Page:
The other day I was enjoying one of my favorite activities during my down-time in between practices: thinking. Particularly on this day, I was thinking about how I made it this far as a basketball player, because let’s be honest, it isn’t my unmatched athletic and physical prowess that got me here. I like to think that I’ve made it to this level because of the way I think about the game, a mentality I started learning under my first basketball coach, really started to understand during my one year at Saint Joe’s, and continued to apply and hone in on during my time at TCNJ.
While I was home during Christmas break, a former NBA player, my agent, and I got into a discussion about what type of game basketball is. The argument laid out there was that basketball is a game of speed, and whoever is the quickest would end up winning games - the rationale being that if the defense can’t catch them, the defense can’t stop them. Since I think that players and coaches tend to over-analyze the game, and since that premise was simplistic enough to make a lot of sense in my mind, I wanted really badly to agree. I thought about that idea for a while and eventually came to the conclusion that realistically, if that were the case and basketball was a game of speed I’d be screwed out of a job. That’s when I stopped wanting to agree. Then I remembered that basketball is a team sport, and thank God for it, because that’s why I’m still working, and is also why it makes that argument null and void. Even if you are fast than your one defender, are you faster than a collective five? Most likely, chances are no, you’re not; not unless you’re Carmelita Jeter, and even then, I’m just not sure. Our conversation definitely got me thinking about what basketball was a game of, and here’s what I came up with…
Arguably, I think THE TWO MOST IMPORTANT aspects of the game of basketball are timing and spacing. Even in a basic transition set (for non basketball players, this is the time when you run really, really fast down the floor and try to score on the other team before they have time to set up their defense), if you don’t have good spacing and know where your teammates are or where they are headed, you can easily throw the ball to the bench, your own coach, the other team’s coach, or what I think is the funniest mistake you can make while executing a play, run into your own teammate (essentially doing the defense’s job for them). I actually did run into a teammate once in fifth grade, and I ran into her HARD. I vividly remember the noise she made when I knocked the wind right out of her (it sounded like a cross between a mouse’s squeak and a cat crying in a vet’s office). Honestly, I was scared out of my mind that I’d broken my best friend’s sternum and killed her…now I’m not so sure why I think this is funny…I digress.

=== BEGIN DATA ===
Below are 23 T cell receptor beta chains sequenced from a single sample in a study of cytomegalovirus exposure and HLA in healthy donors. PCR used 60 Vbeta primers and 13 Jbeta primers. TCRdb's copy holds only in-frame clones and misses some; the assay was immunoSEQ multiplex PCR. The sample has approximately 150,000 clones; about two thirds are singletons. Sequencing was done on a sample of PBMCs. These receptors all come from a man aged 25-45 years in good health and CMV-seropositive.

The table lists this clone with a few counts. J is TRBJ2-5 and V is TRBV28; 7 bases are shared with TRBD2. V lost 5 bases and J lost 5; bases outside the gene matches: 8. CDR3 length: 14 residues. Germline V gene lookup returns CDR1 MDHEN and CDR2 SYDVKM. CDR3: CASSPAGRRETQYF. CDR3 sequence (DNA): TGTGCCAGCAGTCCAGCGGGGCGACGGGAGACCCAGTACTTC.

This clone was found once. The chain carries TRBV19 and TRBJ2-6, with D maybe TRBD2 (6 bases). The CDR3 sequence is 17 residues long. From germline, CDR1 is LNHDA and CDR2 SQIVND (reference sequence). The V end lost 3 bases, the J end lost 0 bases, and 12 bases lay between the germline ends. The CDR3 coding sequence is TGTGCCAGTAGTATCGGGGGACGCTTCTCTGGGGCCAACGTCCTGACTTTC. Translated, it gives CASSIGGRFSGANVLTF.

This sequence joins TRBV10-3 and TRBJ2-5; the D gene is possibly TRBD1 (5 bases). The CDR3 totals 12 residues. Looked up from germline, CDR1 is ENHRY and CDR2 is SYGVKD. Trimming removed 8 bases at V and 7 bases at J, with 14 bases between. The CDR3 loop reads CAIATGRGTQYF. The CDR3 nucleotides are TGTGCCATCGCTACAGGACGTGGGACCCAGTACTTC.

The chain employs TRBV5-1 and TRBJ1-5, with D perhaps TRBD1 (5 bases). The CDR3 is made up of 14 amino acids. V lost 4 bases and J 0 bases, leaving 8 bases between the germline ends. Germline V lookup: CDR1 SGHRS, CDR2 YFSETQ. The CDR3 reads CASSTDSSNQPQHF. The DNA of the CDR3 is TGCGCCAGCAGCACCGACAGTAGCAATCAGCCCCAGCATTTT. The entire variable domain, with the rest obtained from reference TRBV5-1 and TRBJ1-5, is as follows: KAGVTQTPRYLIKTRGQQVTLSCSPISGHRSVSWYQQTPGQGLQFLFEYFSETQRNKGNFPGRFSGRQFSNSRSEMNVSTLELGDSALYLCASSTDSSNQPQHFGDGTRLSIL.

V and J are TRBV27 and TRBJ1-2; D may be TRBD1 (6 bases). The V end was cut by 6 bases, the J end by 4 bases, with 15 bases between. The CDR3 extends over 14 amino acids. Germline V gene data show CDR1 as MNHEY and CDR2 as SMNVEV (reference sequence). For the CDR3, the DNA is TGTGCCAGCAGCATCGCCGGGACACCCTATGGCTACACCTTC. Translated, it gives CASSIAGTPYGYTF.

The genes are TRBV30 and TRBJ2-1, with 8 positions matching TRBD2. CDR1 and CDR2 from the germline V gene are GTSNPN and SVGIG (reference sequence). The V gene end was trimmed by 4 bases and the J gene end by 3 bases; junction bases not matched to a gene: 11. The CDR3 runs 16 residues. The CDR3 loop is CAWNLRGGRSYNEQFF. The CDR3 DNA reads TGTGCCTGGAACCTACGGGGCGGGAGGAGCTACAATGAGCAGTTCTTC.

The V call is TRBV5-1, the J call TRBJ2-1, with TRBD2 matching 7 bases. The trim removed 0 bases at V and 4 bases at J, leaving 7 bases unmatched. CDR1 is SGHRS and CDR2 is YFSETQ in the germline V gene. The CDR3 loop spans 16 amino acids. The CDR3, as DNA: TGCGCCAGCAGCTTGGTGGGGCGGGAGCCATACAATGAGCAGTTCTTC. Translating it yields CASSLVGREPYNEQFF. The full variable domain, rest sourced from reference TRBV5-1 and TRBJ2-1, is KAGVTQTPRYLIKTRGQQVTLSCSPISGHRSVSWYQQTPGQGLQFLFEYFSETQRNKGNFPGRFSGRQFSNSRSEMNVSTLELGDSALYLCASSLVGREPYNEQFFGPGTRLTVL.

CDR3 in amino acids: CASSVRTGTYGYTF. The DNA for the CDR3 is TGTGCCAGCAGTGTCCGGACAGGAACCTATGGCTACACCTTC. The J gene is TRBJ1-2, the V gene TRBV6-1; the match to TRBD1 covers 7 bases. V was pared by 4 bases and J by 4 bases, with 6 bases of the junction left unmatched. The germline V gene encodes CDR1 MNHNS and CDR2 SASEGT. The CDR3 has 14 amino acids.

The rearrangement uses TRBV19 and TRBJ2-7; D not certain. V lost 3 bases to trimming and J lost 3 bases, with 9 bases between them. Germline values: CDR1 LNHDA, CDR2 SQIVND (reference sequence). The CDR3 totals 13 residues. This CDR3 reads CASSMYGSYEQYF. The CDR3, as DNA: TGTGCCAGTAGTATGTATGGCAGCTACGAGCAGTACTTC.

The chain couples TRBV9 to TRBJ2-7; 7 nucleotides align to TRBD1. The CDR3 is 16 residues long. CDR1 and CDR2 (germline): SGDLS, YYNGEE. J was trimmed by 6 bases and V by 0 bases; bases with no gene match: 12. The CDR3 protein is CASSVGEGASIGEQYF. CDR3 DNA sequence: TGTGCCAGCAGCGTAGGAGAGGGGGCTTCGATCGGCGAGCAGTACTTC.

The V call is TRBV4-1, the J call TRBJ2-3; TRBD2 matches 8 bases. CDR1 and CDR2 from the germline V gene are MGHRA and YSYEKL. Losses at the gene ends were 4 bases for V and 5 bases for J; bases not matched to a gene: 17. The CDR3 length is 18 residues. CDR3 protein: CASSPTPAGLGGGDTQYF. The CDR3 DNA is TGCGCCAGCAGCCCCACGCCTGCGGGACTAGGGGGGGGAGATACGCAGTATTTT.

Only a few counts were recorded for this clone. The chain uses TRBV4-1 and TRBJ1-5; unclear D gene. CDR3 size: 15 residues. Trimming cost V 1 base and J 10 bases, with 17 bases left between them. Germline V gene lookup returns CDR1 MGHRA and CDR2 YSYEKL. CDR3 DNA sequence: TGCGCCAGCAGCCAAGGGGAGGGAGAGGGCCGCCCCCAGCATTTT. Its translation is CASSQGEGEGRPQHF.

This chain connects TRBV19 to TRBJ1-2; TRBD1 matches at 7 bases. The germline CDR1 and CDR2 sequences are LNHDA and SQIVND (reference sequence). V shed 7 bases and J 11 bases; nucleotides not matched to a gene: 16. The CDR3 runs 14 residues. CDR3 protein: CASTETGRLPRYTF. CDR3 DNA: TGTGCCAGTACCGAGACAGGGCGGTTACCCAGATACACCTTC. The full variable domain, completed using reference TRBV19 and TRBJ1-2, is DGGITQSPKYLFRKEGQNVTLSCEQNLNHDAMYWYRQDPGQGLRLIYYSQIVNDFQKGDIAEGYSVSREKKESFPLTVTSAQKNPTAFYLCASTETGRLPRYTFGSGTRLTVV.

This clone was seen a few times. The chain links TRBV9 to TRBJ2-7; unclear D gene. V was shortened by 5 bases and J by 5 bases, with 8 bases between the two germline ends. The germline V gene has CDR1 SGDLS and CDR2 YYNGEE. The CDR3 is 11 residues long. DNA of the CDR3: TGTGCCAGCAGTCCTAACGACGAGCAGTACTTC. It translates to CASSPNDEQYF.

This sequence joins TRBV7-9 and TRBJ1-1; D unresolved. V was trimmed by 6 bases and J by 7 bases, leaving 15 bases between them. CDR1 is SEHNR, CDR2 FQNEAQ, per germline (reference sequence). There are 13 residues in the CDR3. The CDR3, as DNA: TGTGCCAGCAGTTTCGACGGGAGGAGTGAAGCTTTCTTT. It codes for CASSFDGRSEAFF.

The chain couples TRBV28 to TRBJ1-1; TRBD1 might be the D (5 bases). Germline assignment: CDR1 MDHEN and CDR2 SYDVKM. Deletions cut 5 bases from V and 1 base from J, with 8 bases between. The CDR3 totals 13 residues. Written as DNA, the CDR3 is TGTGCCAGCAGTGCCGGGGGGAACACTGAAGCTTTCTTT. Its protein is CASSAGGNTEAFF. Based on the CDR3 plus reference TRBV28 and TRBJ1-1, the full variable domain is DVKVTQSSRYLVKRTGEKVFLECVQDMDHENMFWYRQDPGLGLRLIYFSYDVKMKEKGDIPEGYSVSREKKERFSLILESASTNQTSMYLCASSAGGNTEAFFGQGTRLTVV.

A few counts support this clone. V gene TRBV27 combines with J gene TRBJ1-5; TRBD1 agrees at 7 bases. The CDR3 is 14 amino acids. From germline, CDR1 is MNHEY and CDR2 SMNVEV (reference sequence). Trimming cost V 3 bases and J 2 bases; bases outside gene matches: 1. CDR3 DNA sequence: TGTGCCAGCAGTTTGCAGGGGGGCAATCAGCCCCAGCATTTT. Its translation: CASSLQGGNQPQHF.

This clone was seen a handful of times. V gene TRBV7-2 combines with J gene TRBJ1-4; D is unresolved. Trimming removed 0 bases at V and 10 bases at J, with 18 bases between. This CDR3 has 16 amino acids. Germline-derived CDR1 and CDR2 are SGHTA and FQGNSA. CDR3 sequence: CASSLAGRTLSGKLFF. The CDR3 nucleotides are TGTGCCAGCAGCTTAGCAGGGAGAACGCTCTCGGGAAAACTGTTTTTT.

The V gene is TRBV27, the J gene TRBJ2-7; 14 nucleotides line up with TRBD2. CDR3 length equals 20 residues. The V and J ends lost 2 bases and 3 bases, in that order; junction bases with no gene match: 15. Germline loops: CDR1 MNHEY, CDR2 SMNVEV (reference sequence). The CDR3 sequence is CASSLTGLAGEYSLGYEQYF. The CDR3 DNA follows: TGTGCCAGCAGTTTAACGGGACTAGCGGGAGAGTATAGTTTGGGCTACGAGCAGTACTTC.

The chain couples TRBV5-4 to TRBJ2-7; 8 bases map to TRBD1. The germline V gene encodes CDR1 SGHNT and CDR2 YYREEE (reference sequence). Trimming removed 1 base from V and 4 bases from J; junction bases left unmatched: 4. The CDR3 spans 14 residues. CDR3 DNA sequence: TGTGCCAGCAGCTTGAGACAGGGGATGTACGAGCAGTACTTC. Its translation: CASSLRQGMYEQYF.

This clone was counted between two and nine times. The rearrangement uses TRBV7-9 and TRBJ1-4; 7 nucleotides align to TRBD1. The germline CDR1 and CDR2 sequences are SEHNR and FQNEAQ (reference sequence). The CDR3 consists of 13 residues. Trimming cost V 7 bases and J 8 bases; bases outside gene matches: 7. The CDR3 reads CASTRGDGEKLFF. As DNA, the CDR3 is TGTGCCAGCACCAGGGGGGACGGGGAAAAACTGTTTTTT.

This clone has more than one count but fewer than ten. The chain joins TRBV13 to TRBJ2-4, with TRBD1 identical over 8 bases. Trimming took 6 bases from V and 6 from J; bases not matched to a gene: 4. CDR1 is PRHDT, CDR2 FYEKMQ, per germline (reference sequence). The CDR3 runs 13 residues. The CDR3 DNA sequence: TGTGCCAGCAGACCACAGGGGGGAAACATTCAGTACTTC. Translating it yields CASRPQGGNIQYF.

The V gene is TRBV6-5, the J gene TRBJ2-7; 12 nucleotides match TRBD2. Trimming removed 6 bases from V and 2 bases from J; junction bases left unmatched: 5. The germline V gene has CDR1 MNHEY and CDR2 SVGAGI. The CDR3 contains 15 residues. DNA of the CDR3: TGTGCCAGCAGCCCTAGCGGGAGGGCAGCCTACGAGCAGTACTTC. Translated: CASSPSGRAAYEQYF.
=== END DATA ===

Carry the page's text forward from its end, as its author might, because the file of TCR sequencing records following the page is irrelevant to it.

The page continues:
There are probably millions of offensive sets out there, but I like to think 10-15 feet between players is a good basic rule of thumb (unless someone is setting a screen) when it comes to spacing. Those 10-15 feet give each other enough space to react to one another if someone starts driving to the basket, making a cut, setting up their defensive player to make them look like an idiot out of position when the ball gets skip-passed, and so on and so forth. Spacing is so important and, MY GOSH, when someone comes into my space and brings their defense with them, it takes just about every ounce of self restraint for me not to yell, “GO FIND YOUR OWN SPACE,” at them. Maybe I should start doing that; it would probably be pretty effective.
Of course then there’s the timing bit to this complicated puzzle we call basketball. Let’s say you’re player B. If it takes two seconds for player A to set a screen for you, player B, on the wing, and it takes four seconds for player C to set a screen for player D in the corner, and the two screens are supposed to happen simultaneously in order for player B, to have a pass/drive option, at what time should player C leave to set the screen for player D? It seems like it should be easy enough right? Player C should start two second before player A so that you, player B, and player D are coming off the screens at the same time. Unfortunately it isn’t quite that simple! A lot of timing success depends on reading how the defense is playing screens. Are they hedging? Are they switching? Are they bumping and recovering? Is it different for ball-screens than for off-the-ball screens? Then, when you finally think you know how to read exactly what the defense is doing and how much time reading the defense will take, player E beings to feel left out and starts to pinch in from the decoy position, essentially messing up all the spacing of the play. After you yell at player E to “GO FIND YOUR OWN SPACE,” and try to run the play again, player C’s shoelace becomes untied, she bends down to tie it, and once again you, player B, are throwing the ball to the bench, your coach, or the other team’s coach.
All jokes aside, I have seen teams who execute offenses perfectly using spacing and timing. Teams who work together to get one another open are my absolute favorite teams to watch (*cough cough* Stanford, Tennessee, *cough cough*). Also, to be honest, I like saying that basketball is a game of timing and spacing because somehow and someway, I became quite good at using timing and spacing to my advantage and understanding how powerful both are on the court. Timing and spacing are probably the reasons I still have a job (oh, and I guess it helps that I’m 6’3”).